The big immigration raid in Portland was likely no surprise to readers of Willamette Week

A writer for the paper got herself hired at Fresh Del Monte Produce and then wrote about it last month.
A writer for the paper got herself hired at Fresh Del Monte Produce and then wrote about it last month.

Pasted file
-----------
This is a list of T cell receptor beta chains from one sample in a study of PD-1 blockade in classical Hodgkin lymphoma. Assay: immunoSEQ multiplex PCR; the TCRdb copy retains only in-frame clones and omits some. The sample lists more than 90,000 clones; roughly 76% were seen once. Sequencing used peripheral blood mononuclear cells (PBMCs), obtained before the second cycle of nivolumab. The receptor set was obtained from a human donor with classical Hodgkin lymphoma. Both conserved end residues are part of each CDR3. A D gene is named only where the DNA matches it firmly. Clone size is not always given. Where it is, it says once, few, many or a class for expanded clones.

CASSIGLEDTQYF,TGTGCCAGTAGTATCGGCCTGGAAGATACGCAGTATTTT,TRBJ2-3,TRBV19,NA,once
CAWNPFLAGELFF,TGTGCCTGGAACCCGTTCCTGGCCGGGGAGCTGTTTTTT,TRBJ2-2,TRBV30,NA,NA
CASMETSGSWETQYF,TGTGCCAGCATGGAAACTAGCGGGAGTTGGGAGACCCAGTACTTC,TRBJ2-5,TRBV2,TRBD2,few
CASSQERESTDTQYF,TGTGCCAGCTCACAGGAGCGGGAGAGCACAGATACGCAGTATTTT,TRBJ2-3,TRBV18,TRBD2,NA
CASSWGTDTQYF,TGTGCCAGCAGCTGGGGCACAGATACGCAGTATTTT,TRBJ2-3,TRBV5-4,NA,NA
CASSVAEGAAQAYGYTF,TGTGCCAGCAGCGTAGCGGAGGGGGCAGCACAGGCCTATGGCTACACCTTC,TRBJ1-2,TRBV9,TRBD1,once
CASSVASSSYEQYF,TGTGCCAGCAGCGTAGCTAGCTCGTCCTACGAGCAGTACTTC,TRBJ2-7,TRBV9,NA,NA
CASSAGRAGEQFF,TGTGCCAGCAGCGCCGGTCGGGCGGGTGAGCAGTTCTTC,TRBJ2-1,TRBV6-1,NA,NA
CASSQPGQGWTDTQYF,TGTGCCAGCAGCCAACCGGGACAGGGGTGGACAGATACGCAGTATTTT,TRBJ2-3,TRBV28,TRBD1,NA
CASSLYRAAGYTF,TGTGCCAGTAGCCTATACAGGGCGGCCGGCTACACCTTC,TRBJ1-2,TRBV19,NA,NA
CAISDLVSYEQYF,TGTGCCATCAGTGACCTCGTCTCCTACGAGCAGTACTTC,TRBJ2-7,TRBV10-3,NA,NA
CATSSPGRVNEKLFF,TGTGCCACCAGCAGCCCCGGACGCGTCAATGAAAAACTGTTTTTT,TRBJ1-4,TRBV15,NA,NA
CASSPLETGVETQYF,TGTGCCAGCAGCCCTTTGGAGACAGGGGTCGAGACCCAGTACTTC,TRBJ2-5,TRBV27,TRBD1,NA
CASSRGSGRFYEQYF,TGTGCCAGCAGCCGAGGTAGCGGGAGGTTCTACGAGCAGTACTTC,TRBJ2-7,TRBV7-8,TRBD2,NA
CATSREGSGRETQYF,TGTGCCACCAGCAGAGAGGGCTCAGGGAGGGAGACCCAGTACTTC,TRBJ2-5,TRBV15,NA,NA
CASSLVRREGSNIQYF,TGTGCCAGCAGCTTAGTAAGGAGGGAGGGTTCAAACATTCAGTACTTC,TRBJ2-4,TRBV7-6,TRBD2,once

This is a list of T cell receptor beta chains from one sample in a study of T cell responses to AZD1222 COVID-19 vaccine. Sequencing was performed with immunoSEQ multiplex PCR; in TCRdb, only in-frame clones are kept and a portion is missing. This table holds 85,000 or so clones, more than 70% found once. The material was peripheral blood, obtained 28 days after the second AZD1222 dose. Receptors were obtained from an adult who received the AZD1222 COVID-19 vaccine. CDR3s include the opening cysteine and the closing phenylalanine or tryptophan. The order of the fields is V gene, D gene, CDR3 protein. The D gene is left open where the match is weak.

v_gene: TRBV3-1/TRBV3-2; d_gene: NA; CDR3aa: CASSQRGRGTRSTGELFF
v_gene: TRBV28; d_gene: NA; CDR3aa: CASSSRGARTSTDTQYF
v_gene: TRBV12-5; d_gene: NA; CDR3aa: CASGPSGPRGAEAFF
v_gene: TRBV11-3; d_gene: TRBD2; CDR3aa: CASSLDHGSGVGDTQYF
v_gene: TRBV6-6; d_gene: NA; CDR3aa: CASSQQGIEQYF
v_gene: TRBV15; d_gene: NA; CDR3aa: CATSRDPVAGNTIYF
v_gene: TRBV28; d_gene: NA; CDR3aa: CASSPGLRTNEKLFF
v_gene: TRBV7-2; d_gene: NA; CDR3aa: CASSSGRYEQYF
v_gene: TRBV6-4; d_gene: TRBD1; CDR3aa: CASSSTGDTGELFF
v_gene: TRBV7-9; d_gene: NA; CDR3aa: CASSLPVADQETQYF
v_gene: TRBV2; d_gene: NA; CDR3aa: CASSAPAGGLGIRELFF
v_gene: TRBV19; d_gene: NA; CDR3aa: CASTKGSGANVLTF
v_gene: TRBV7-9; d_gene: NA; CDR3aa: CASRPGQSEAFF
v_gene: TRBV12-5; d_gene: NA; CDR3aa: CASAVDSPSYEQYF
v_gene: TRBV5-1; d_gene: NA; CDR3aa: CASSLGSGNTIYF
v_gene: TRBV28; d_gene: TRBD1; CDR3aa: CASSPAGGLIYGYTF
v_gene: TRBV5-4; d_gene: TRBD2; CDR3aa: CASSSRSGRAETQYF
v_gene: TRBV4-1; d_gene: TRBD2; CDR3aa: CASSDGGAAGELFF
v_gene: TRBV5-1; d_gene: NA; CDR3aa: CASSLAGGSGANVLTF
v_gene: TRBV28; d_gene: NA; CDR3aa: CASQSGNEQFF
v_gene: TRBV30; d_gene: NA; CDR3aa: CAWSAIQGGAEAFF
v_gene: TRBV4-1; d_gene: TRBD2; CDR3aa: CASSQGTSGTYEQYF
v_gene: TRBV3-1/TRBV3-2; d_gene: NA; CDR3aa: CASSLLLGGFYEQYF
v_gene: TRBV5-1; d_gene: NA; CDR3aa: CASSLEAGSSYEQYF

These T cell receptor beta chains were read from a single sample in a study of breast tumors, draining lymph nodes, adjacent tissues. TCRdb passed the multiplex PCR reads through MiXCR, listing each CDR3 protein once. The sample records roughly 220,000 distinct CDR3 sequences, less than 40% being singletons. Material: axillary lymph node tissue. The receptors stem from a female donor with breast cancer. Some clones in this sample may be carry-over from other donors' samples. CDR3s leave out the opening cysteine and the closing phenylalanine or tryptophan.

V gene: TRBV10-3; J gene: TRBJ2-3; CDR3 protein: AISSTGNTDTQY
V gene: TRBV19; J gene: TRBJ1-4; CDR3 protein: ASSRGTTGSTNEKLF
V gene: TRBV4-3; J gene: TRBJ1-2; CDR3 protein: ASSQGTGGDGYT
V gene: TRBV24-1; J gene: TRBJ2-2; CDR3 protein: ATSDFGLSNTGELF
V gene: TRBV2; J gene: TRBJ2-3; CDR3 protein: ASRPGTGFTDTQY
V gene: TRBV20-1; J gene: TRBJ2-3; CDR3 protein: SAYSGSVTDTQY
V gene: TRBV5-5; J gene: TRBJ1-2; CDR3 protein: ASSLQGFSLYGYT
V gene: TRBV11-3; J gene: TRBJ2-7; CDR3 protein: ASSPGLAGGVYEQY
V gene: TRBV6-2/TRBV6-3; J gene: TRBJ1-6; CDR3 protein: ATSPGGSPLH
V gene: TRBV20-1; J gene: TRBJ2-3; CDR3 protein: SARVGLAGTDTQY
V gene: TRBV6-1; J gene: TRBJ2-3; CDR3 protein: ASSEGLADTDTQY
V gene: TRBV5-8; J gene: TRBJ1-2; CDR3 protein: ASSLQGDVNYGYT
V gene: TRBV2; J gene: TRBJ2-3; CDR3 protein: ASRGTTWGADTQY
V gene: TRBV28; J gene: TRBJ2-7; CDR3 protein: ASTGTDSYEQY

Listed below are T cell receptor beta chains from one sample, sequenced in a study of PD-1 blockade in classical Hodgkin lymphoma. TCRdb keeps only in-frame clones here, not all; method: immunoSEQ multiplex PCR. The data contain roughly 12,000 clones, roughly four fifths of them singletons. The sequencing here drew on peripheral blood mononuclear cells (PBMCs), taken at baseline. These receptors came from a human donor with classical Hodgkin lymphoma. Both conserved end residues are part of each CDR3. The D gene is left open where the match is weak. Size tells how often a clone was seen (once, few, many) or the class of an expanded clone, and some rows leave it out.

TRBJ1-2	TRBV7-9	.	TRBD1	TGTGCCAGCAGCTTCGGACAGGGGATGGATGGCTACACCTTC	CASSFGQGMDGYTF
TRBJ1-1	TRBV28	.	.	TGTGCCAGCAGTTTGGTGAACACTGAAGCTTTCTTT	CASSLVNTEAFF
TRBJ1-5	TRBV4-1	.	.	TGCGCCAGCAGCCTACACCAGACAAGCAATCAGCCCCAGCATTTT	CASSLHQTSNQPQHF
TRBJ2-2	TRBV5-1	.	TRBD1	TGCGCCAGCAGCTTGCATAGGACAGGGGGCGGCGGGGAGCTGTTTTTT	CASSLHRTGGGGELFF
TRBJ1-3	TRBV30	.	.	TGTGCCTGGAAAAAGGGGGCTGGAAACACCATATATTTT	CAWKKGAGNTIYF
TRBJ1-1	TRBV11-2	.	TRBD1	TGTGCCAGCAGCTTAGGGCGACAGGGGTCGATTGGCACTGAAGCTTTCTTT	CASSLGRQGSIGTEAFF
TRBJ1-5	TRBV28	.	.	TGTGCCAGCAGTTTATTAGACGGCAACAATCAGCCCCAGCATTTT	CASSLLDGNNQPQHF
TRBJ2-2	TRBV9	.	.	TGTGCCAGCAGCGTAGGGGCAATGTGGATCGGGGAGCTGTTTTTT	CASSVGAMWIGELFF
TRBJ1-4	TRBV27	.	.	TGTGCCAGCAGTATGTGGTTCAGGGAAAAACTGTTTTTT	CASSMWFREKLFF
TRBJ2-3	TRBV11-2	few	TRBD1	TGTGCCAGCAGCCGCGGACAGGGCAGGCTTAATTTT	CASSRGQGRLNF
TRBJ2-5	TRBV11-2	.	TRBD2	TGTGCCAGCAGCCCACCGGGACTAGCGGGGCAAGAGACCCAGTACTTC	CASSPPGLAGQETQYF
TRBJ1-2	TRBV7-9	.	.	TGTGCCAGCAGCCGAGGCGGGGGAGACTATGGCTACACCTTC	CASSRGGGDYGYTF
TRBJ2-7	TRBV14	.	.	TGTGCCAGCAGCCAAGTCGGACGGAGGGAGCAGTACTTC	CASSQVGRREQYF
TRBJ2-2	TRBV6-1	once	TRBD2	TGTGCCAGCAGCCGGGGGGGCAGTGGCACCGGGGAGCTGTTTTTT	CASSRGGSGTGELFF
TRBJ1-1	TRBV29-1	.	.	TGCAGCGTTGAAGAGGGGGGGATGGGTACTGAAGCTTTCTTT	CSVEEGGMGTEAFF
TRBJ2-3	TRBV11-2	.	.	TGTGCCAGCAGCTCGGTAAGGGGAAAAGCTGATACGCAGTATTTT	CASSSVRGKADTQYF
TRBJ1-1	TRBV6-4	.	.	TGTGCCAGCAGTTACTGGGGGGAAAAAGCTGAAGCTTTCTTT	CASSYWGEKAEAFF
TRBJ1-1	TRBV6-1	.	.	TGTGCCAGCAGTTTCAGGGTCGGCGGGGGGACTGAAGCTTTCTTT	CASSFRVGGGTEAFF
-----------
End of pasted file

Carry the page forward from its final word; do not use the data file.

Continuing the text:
The story of federal agents rounding up 167 workers in North Portland's Fresh Del Monte Produce plant is big stuff, both in terms of the raid's size and its timing, as lawmakers are struggling to create immigration reforms. The arrest of the workers by 160 federal agents comes after a six-month investigation of the employment agency that funnels workers to Del Monte, North Carolina-based American Staffing Resources. The feds say the two conspired to hire undocumented workers, using fake Social Security numbers and other dodges. If the news took many Portlanders by surprise, Willamette Week writer Beth Slovic is probably not among them. In May, Slovic wrote "Chop Shop," a cover story for the paper in which she got herself hired at the plant and wrote about the experience. The subhead on her story: "In a town that cares about food and human rights, WW finds a hidden world of illegal immigrants." Her story was notable for its Upton Sinclair-like descriptions of the plant conditions and the quick surfacing of the illegal-worker issue: Three of them volunteered to me on our lunch break that they don't have papeles (papers), a sort of polite shorthand for saying they are illegal immigrants. Despite this, one of them tells me she has been cutting broccoli for Del Monte for four years. Willamette Week updated that story with a brief posting after the raid, quoting a local immigration lawyer who set the number rounded up at closer to 200 – meaning either his count was off or several people caught in the net were quickly released. One can only imagine the feds, then running their own secret investigation, reading Slovic's story with horror. Nothing like having the nosy local alt-weekly say the things you plan to say, only a month earlier and without government-speak. Portland Mayor Tom Potter is fuming about the raid. An editorial in The Oregonian, "Give us reforms, not raids," quotes him: "To go after local workers who are here to support their families while filling the demands of local businesses for their labor is bad policy." The paper's editorialists agree with Potter, wondering what such a raid actually accomplishes beyond tearing immigrant families apart.


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